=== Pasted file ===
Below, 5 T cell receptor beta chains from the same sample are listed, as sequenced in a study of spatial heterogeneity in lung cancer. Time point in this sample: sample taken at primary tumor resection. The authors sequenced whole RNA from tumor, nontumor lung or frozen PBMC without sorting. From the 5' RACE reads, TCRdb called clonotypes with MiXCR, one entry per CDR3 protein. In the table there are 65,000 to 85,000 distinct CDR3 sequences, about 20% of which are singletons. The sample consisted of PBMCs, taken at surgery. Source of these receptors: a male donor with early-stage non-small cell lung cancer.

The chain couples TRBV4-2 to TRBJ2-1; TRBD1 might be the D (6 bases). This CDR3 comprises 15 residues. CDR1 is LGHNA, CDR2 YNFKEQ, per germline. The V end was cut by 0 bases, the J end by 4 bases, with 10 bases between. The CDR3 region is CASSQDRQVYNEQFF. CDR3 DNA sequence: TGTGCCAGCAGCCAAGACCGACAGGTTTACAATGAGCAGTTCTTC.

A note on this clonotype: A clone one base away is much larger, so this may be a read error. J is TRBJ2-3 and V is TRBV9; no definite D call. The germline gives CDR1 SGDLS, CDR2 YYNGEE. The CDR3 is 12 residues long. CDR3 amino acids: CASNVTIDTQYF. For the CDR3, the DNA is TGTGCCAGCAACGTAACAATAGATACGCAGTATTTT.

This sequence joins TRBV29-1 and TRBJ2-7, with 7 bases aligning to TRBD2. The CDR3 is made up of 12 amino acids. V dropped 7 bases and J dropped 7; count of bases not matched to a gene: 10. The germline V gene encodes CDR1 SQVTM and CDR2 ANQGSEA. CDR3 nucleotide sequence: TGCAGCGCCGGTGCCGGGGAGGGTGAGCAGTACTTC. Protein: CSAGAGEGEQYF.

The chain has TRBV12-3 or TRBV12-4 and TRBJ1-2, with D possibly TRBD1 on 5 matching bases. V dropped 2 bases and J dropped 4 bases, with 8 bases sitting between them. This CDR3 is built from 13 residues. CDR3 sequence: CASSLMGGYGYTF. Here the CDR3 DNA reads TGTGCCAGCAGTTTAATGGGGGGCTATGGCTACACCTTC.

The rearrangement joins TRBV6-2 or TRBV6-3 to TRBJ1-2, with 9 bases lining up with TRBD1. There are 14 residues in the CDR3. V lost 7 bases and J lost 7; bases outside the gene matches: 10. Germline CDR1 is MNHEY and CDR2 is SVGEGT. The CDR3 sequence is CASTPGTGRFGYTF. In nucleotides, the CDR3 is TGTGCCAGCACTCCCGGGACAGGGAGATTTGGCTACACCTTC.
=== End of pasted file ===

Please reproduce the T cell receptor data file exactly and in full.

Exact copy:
Below, 5 T cell receptor beta chains from the same sample are listed, as sequenced in a study of spatial heterogeneity in lung cancer. Time point in this sample: sample taken at primary tumor resection. The authors sequenced whole RNA from tumor, nontumor lung or frozen PBMC without sorting. From the 5' RACE reads, TCRdb called clonotypes with MiXCR, one entry per CDR3 protein. In the table there are 65,000 to 85,000 distinct CDR3 sequences, about 20% of which are singletons. The sample consisted of PBMCs, taken at surgery. Source of these receptors: a male donor with early-stage non-small cell lung cancer.

The chain couples TRBV4-2 to TRBJ2-1; TRBD1 might be the D (6 bases). This CDR3 comprises 15 residues. CDR1 is LGHNA, CDR2 YNFKEQ, per germline. The V end was cut by 0 bases, the J end by 4 bases, with 10 bases between. The CDR3 region is CASSQDRQVYNEQFF. CDR3 DNA sequence: TGTGCCAGCAGCCAAGACCGACAGGTTTACAATGAGCAGTTCTTC.

A note on this clonotype: A clone one base away is much larger, so this may be a read error. J is TRBJ2-3 and V is TRBV9; no definite D call. The germline gives CDR1 SGDLS, CDR2 YYNGEE. The CDR3 is 12 residues long. CDR3 amino acids: CASNVTIDTQYF. For the CDR3, the DNA is TGTGCCAGCAACGTAACAATAGATACGCAGTATTTT.

This sequence joins TRBV29-1 and TRBJ2-7, with 7 bases aligning to TRBD2. The CDR3 is made up of 12 amino acids. V dropped 7 bases and J dropped 7; count of bases not matched to a gene: 10. The germline V gene encodes CDR1 SQVTM and CDR2 ANQGSEA. CDR3 nucleotide sequence: TGCAGCGCCGGTGCCGGGGAGGGTGAGCAGTACTTC. Protein: CSAGAGEGEQYF.

The chain has TRBV12-3 or TRBV12-4 and TRBJ1-2, with D possibly TRBD1 on 5 matching bases. V dropped 2 bases and J dropped 4 bases, with 8 bases sitting between them. This CDR3 is built from 13 residues. CDR3 sequence: CASSLMGGYGYTF. Here the CDR3 DNA reads TGTGCCAGCAGTTTAATGGGGGGCTATGGCTACACCTTC.

The rearrangement joins TRBV6-2 or TRBV6-3 to TRBJ1-2, with 9 bases lining up with TRBD1. There are 14 residues in the CDR3. V lost 7 bases and J lost 7; bases outside the gene matches: 10. Germline CDR1 is MNHEY and CDR2 is SVGEGT. The CDR3 sequence is CASTPGTGRFGYTF. In nucleotides, the CDR3 is TGTGCCAGCACTCCCGGGACAGGGAGATTTGGCTACACCTTC.